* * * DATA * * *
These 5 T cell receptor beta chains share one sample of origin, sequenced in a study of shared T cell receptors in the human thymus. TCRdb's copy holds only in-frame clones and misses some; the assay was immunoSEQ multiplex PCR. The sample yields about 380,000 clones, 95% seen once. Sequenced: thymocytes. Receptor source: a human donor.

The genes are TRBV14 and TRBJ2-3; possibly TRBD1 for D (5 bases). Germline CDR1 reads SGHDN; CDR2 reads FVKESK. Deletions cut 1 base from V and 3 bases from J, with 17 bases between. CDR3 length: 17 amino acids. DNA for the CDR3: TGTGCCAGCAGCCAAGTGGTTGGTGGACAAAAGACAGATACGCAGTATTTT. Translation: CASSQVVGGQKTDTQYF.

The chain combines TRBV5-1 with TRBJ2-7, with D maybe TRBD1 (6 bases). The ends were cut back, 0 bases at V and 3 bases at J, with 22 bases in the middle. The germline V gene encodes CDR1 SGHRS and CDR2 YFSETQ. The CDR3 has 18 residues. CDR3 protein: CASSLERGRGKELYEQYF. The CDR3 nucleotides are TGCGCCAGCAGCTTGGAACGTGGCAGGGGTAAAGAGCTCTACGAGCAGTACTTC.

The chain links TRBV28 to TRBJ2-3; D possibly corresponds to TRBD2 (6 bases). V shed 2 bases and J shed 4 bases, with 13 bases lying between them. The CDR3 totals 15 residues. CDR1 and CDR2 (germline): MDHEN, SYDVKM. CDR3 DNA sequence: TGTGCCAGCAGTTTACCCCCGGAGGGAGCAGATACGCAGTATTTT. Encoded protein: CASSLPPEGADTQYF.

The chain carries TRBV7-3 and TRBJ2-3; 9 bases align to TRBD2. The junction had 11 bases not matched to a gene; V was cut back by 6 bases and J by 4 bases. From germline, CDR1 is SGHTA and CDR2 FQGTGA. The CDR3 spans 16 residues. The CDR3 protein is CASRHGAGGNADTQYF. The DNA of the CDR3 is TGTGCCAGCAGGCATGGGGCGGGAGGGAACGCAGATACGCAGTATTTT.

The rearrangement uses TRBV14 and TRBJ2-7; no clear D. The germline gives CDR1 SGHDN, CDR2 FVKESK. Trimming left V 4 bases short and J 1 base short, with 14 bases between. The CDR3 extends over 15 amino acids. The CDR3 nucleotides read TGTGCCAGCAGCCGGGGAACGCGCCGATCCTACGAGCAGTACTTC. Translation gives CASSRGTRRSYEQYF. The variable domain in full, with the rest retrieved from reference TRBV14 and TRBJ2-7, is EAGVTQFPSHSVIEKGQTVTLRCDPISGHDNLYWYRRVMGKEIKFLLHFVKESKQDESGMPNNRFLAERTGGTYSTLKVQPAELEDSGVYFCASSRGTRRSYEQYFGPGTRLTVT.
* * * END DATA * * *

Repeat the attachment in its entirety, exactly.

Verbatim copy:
These 5 T cell receptor beta chains share one sample of origin, sequenced in a study of shared T cell receptors in the human thymus. TCRdb's copy holds only in-frame clones and misses some; the assay was immunoSEQ multiplex PCR. The sample yields about 380,000 clones, 95% seen once. Sequenced: thymocytes. Receptor source: a human donor.

The genes are TRBV14 and TRBJ2-3; possibly TRBD1 for D (5 bases). Germline CDR1 reads SGHDN; CDR2 reads FVKESK. Deletions cut 1 base from V and 3 bases from J, with 17 bases between. CDR3 length: 17 amino acids. DNA for the CDR3: TGTGCCAGCAGCCAAGTGGTTGGTGGACAAAAGACAGATACGCAGTATTTT. Translation: CASSQVVGGQKTDTQYF.

The chain combines TRBV5-1 with TRBJ2-7, with D maybe TRBD1 (6 bases). The ends were cut back, 0 bases at V and 3 bases at J, with 22 bases in the middle. The germline V gene encodes CDR1 SGHRS and CDR2 YFSETQ. The CDR3 has 18 residues. CDR3 protein: CASSLERGRGKELYEQYF. The CDR3 nucleotides are TGCGCCAGCAGCTTGGAACGTGGCAGGGGTAAAGAGCTCTACGAGCAGTACTTC.

The chain links TRBV28 to TRBJ2-3; D possibly corresponds to TRBD2 (6 bases). V shed 2 bases and J shed 4 bases, with 13 bases lying between them. The CDR3 totals 15 residues. CDR1 and CDR2 (germline): MDHEN, SYDVKM. CDR3 DNA sequence: TGTGCCAGCAGTTTACCCCCGGAGGGAGCAGATACGCAGTATTTT. Encoded protein: CASSLPPEGADTQYF.

The chain carries TRBV7-3 and TRBJ2-3; 9 bases align to TRBD2. The junction had 11 bases not matched to a gene; V was cut back by 6 bases and J by 4 bases. From germline, CDR1 is SGHTA and CDR2 FQGTGA. The CDR3 spans 16 residues. The CDR3 protein is CASRHGAGGNADTQYF. The DNA of the CDR3 is TGTGCCAGCAGGCATGGGGCGGGAGGGAACGCAGATACGCAGTATTTT.

The rearrangement uses TRBV14 and TRBJ2-7; no clear D. The germline gives CDR1 SGHDN, CDR2 FVKESK. Trimming left V 4 bases short and J 1 base short, with 14 bases between. The CDR3 extends over 15 amino acids. The CDR3 nucleotides read TGTGCCAGCAGCCGGGGAACGCGCCGATCCTACGAGCAGTACTTC. Translation gives CASSRGTRRSYEQYF. The variable domain in full, with the rest retrieved from reference TRBV14 and TRBJ2-7, is EAGVTQFPSHSVIEKGQTVTLRCDPISGHDNLYWYRRVMGKEIKFLLHFVKESKQDESGMPNNRFLAERTGGTYSTLKVQPAELEDSGVYFCASSRGTRRSYEQYFGPGTRLTVT.